JIS News

Just one year since its official opening, the Irwin Primary School in St. James is fast earning a reputation as a quality institution, with numerous requests from parents for placement of their children.
The institution opened its doors in September 2004 with 456 students and now accommodates approximately 700 students, with the hope of reaching its full capacity of 1,050 within the next two years.
According to Principal of Irwin Primary, Clive Nelson, there is a 1:35 teacher to student ratio at the institution, which would be maintained to avoid overcrowding. “The students are drawn from as far as Maroon Town, Springfield, John’s Hall, the Irwin community and as far away as Hopewell in Hanover,” he informed.
Pointing to achievements over the year, Mr. Nelson said that the school was doing well in all areas, and was actively involved in sports, the Jamaica Cultural Development Commission (JCDC) festival events and has instituted a number of service clubs.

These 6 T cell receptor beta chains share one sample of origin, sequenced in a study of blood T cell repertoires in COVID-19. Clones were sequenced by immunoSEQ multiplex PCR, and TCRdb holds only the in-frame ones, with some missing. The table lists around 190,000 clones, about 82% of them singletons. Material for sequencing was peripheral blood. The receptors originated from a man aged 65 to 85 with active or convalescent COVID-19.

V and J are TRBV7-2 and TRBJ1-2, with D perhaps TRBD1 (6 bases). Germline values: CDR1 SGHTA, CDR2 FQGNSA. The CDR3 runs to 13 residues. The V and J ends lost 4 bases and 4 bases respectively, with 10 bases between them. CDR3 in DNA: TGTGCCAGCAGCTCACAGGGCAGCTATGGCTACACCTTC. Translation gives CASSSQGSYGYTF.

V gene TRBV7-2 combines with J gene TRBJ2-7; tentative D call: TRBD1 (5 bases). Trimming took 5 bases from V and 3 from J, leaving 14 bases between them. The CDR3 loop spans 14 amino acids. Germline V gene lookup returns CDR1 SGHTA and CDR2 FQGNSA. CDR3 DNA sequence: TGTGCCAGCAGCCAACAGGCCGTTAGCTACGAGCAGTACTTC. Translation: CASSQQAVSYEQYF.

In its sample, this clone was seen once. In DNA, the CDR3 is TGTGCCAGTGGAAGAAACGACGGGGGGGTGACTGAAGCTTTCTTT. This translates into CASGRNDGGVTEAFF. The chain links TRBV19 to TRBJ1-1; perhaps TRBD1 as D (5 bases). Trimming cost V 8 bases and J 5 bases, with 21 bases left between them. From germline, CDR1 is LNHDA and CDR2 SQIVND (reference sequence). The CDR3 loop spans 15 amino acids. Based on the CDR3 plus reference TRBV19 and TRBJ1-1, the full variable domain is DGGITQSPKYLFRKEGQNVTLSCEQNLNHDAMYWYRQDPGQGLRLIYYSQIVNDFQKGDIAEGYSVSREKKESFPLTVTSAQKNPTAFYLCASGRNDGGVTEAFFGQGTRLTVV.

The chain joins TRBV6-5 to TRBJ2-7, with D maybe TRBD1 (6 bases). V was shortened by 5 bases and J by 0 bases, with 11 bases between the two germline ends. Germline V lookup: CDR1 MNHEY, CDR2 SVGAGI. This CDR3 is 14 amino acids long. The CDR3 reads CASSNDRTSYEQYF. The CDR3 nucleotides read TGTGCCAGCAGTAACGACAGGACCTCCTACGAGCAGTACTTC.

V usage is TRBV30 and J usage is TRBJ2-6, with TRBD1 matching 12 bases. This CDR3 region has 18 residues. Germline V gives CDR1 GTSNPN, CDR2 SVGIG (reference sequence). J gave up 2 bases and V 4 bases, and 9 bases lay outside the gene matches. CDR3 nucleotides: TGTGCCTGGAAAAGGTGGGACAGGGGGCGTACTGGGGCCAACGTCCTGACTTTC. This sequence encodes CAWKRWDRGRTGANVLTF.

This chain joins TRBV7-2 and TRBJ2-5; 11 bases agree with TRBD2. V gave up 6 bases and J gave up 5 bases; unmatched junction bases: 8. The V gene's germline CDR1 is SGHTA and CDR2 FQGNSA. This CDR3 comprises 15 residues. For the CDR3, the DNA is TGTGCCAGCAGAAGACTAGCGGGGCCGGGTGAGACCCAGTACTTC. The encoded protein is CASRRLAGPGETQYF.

With 60 per cent of the students submitted by that school for the last Grade Six Achievement Test (GSAT) gaining passes to traditional high schools, he is also lauding the institution’s academic programme. “Our major plan is to make sure that every child is developed holistically, that he or she is able to fit into the society and be a well rounded citizen at the end of the day,” he emphasized.
He made a plea, however, for parents to get involved in activities at the school, adding that it was the aim of the administration to create a true learning community through which everyone would benefit.
The Irwin Primary School is among 17 institutions to be built in the Ministry of Education, Youth and Culture’s region four, which spans the parishes of St. James, Hanover and Westmoreland. The schools are being constructed by the Urban Development Corporation at a cost of $3.5 billion.